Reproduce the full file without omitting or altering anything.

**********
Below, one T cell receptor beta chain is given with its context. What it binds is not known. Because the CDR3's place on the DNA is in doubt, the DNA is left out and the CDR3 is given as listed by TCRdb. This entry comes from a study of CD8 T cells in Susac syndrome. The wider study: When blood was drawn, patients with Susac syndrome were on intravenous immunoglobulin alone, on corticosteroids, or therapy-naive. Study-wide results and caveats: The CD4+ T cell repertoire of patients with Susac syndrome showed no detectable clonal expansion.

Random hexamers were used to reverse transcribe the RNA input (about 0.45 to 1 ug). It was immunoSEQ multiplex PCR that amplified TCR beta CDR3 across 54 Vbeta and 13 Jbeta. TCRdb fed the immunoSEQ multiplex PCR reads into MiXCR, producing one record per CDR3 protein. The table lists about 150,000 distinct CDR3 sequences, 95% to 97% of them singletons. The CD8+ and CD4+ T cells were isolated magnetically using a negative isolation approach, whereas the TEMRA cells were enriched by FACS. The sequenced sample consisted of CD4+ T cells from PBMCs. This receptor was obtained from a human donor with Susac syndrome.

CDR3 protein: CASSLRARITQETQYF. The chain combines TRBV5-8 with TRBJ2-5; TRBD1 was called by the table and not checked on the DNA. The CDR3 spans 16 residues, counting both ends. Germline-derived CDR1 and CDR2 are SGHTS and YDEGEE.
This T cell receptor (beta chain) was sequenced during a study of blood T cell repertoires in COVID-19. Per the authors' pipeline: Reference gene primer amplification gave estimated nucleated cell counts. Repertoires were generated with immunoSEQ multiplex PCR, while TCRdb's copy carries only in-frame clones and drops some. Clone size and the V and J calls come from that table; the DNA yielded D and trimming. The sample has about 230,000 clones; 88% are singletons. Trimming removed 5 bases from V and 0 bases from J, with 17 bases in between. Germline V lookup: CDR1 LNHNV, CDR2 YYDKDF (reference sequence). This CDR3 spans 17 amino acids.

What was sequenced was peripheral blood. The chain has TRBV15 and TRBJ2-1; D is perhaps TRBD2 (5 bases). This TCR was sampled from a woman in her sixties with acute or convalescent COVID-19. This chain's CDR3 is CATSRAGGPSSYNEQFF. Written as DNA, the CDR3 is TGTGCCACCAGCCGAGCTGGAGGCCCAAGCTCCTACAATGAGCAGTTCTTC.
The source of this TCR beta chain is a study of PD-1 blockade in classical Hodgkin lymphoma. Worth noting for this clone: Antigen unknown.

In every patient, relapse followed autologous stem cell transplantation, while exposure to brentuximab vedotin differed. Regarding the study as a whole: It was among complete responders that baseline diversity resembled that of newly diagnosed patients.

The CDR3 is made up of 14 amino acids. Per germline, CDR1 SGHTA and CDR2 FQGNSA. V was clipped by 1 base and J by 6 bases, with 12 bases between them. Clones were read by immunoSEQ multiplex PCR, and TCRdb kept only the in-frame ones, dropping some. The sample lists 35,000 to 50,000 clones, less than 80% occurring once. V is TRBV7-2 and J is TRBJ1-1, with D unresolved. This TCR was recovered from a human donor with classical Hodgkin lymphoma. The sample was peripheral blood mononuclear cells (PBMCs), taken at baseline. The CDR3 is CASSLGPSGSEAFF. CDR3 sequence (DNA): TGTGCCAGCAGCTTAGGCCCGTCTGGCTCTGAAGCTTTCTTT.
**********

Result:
Below, one T cell receptor beta chain is given with its context. What it binds is not known. Because the CDR3's place on the DNA is in doubt, the DNA is left out and the CDR3 is given as listed by TCRdb. This entry comes from a study of CD8 T cells in Susac syndrome. The wider study: When blood was drawn, patients with Susac syndrome were on intravenous immunoglobulin alone, on corticosteroids, or therapy-naive. Study-wide results and caveats: The CD4+ T cell repertoire of patients with Susac syndrome showed no detectable clonal expansion.

Random hexamers were used to reverse transcribe the RNA input (about 0.45 to 1 ug). It was immunoSEQ multiplex PCR that amplified TCR beta CDR3 across 54 Vbeta and 13 Jbeta. TCRdb fed the immunoSEQ multiplex PCR reads into MiXCR, producing one record per CDR3 protein. The table lists about 150,000 distinct CDR3 sequences, 95% to 97% of them singletons. The CD8+ and CD4+ T cells were isolated magnetically using a negative isolation approach, whereas the TEMRA cells were enriched by FACS. The sequenced sample consisted of CD4+ T cells from PBMCs. This receptor was obtained from a human donor with Susac syndrome.

CDR3 protein: CASSLRARITQETQYF. The chain combines TRBV5-8 with TRBJ2-5; TRBD1 was called by the table and not checked on the DNA. The CDR3 spans 16 residues, counting both ends. Germline-derived CDR1 and CDR2 are SGHTS and YDEGEE.
This T cell receptor (beta chain) was sequenced during a study of blood T cell repertoires in COVID-19. Per the authors' pipeline: Reference gene primer amplification gave estimated nucleated cell counts. Repertoires were generated with immunoSEQ multiplex PCR, while TCRdb's copy carries only in-frame clones and drops some. Clone size and the V and J calls come from that table; the DNA yielded D and trimming. The sample has about 230,000 clones; 88% are singletons. Trimming removed 5 bases from V and 0 bases from J, with 17 bases in between. Germline V lookup: CDR1 LNHNV, CDR2 YYDKDF (reference sequence). This CDR3 spans 17 amino acids.

What was sequenced was peripheral blood. The chain has TRBV15 and TRBJ2-1; D is perhaps TRBD2 (5 bases). This TCR was sampled from a woman in her sixties with acute or convalescent COVID-19. This chain's CDR3 is CATSRAGGPSSYNEQFF. Written as DNA, the CDR3 is TGTGCCACCAGCCGAGCTGGAGGCCCAAGCTCCTACAATGAGCAGTTCTTC.
The source of this TCR beta chain is a study of PD-1 blockade in classical Hodgkin lymphoma. Worth noting for this clone: Antigen unknown.

In every patient, relapse followed autologous stem cell transplantation, while exposure to brentuximab vedotin differed. Regarding the study as a whole: It was among complete responders that baseline diversity resembled that of newly diagnosed patients.

The CDR3 is made up of 14 amino acids. Per germline, CDR1 SGHTA and CDR2 FQGNSA. V was clipped by 1 base and J by 6 bases, with 12 bases between them. Clones were read by immunoSEQ multiplex PCR, and TCRdb kept only the in-frame ones, dropping some. The sample lists 35,000 to 50,000 clones, less than 80% occurring once. V is TRBV7-2 and J is TRBJ1-1, with D unresolved. This TCR was recovered from a human donor with classical Hodgkin lymphoma. The sample was peripheral blood mononuclear cells (PBMCs), taken at baseline. The CDR3 is CASSLGPSGSEAFF. CDR3 sequence (DNA): TGTGCCAGCAGCTTAGGCCCGTCTGGCTCTGAAGCTTTCTTT.